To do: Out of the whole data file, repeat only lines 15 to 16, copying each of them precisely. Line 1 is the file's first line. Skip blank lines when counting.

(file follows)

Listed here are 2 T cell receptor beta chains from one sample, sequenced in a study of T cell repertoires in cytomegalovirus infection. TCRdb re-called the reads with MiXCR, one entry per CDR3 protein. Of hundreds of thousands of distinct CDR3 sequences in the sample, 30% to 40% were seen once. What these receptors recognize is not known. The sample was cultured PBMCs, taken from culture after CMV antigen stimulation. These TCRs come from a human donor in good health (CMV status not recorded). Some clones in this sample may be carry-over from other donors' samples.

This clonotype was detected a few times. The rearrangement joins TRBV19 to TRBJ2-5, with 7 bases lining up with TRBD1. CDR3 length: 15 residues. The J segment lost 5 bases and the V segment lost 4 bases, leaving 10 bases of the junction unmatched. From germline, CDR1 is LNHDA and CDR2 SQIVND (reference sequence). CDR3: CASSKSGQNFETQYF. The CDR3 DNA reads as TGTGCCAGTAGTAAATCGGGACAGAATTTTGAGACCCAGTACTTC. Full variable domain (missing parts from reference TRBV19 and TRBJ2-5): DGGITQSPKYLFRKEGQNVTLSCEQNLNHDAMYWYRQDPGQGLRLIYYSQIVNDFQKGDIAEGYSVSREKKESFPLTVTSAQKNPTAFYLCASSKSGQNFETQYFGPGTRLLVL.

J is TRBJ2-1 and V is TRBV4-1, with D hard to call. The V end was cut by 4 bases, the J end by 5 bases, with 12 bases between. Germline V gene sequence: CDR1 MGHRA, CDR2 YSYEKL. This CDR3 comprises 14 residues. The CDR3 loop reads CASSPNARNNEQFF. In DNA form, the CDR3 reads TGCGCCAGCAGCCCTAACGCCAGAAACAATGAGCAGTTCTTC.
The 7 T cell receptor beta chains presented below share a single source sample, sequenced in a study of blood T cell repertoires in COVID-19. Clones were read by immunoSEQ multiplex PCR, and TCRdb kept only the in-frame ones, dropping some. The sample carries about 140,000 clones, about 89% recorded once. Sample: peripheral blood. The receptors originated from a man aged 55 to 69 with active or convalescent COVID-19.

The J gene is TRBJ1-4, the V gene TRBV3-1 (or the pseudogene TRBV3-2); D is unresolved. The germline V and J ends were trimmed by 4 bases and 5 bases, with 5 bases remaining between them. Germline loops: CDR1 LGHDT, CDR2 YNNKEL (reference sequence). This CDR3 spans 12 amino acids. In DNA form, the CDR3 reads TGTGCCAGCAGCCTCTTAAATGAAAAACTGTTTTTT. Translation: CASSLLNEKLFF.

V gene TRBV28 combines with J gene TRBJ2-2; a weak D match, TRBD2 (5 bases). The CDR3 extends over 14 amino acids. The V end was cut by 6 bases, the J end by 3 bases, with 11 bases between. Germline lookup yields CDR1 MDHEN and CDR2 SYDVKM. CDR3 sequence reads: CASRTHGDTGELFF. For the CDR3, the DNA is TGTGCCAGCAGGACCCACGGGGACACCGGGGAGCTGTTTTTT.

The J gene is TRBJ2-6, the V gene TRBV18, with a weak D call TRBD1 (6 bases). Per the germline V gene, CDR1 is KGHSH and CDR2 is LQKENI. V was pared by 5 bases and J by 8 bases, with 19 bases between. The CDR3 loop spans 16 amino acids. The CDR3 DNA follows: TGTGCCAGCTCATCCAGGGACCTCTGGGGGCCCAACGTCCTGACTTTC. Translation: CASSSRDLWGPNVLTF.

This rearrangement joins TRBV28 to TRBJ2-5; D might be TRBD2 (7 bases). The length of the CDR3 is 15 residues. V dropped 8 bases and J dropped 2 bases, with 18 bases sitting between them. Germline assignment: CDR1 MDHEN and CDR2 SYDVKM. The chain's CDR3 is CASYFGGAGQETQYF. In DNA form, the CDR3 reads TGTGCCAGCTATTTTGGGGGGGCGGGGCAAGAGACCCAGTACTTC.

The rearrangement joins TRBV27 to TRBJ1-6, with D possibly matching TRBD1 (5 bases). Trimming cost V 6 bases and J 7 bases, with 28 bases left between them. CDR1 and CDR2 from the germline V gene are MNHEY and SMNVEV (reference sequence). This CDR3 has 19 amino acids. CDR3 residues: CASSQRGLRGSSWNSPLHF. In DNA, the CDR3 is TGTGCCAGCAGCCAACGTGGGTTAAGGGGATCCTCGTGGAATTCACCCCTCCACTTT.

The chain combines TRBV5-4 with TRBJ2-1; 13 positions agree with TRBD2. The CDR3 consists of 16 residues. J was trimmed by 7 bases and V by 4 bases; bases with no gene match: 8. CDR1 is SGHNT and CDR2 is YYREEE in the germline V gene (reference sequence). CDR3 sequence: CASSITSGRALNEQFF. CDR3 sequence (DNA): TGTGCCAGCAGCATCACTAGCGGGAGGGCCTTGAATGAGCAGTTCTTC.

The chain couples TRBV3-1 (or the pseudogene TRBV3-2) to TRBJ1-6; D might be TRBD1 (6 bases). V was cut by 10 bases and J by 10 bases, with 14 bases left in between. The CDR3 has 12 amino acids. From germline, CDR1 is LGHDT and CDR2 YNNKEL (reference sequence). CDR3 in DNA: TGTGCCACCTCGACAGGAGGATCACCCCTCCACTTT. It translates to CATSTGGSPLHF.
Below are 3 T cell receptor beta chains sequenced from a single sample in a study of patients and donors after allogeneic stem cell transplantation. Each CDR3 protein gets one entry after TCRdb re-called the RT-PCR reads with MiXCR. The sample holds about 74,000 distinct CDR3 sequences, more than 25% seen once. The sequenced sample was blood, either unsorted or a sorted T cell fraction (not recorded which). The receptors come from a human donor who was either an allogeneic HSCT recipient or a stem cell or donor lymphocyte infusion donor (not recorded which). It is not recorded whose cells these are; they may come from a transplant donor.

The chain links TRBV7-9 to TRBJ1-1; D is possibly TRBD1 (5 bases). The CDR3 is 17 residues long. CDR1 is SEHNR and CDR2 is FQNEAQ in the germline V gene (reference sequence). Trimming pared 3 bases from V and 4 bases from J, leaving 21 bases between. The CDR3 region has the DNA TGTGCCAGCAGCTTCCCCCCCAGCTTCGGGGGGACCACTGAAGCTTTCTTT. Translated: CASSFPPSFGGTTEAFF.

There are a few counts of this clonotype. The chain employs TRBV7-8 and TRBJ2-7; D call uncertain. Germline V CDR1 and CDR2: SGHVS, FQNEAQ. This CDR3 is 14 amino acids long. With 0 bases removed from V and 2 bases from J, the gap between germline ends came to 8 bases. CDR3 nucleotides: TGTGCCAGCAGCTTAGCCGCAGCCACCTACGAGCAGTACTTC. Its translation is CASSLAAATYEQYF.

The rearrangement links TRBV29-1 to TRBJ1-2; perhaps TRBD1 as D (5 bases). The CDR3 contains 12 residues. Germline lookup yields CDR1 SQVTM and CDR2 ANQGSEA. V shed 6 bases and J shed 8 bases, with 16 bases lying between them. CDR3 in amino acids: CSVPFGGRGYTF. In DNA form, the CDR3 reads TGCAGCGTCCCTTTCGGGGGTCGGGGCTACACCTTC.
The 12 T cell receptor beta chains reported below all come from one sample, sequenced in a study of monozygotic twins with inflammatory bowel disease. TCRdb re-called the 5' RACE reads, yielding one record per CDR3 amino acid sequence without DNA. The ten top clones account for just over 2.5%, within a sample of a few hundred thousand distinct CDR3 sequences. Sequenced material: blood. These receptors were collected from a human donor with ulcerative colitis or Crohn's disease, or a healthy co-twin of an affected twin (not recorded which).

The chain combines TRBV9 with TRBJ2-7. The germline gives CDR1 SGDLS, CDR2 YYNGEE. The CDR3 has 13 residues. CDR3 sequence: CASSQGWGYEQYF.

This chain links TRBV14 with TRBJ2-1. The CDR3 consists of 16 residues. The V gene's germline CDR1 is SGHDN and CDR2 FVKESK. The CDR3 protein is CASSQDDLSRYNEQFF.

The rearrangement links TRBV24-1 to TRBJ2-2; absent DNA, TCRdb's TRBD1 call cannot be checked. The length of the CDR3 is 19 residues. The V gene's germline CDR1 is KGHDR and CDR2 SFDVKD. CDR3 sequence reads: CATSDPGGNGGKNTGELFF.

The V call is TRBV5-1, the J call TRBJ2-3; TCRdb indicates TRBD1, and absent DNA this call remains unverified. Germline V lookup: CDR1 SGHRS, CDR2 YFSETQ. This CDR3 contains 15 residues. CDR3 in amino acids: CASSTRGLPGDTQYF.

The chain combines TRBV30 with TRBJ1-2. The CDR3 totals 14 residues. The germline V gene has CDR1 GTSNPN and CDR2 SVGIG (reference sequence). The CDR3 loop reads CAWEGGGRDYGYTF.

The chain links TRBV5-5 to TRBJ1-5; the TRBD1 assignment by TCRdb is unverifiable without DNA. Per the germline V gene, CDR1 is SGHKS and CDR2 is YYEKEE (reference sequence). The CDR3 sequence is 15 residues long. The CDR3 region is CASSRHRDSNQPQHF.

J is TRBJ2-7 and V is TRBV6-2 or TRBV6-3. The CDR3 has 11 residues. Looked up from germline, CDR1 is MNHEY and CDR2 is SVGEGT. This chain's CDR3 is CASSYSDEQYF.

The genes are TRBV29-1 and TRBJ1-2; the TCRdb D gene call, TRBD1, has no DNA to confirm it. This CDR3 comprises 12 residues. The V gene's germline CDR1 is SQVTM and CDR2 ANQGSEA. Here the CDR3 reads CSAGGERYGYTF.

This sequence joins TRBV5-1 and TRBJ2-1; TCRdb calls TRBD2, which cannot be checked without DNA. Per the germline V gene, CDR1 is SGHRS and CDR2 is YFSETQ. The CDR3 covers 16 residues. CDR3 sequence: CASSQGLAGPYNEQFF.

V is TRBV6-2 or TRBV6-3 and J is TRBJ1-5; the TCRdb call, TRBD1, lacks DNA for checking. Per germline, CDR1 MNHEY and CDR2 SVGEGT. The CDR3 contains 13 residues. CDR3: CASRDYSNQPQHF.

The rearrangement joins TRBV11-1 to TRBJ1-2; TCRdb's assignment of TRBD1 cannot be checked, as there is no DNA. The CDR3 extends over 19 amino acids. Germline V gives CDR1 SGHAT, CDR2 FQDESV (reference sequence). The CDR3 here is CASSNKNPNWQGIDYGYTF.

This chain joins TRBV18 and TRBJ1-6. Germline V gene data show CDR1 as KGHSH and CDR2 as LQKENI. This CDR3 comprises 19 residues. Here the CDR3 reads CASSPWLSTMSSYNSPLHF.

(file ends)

The rearrangement links TRBV29-1 to TRBJ1-2; perhaps TRBD1 as D (5 bases). The CDR3 contains 12 residues. Germline lookup yields CDR1 SQVTM and CDR2 ANQGSEA. V shed 6 bases and J shed 8 bases, with 16 bases lying between them. CDR3 in amino acids: CSVPFGGRGYTF. In DNA form, the CDR3 reads TGCAGCGTCCCTTTCGGGGGTCGGGGCTACACCTTC.
The 12 T cell receptor beta chains reported below all come from one sample, sequenced in a study of monozygotic twins with inflammatory bowel disease. TCRdb re-called the 5' RACE reads, yielding one record per CDR3 amino acid sequence without DNA. The ten top clones account for just over 2.5%, within a sample of a few hundred thousand distinct CDR3 sequences. Sequenced material: blood. These receptors were collected from a human donor with ulcerative colitis or Crohn's disease, or a healthy co-twin of an affected twin (not recorded which).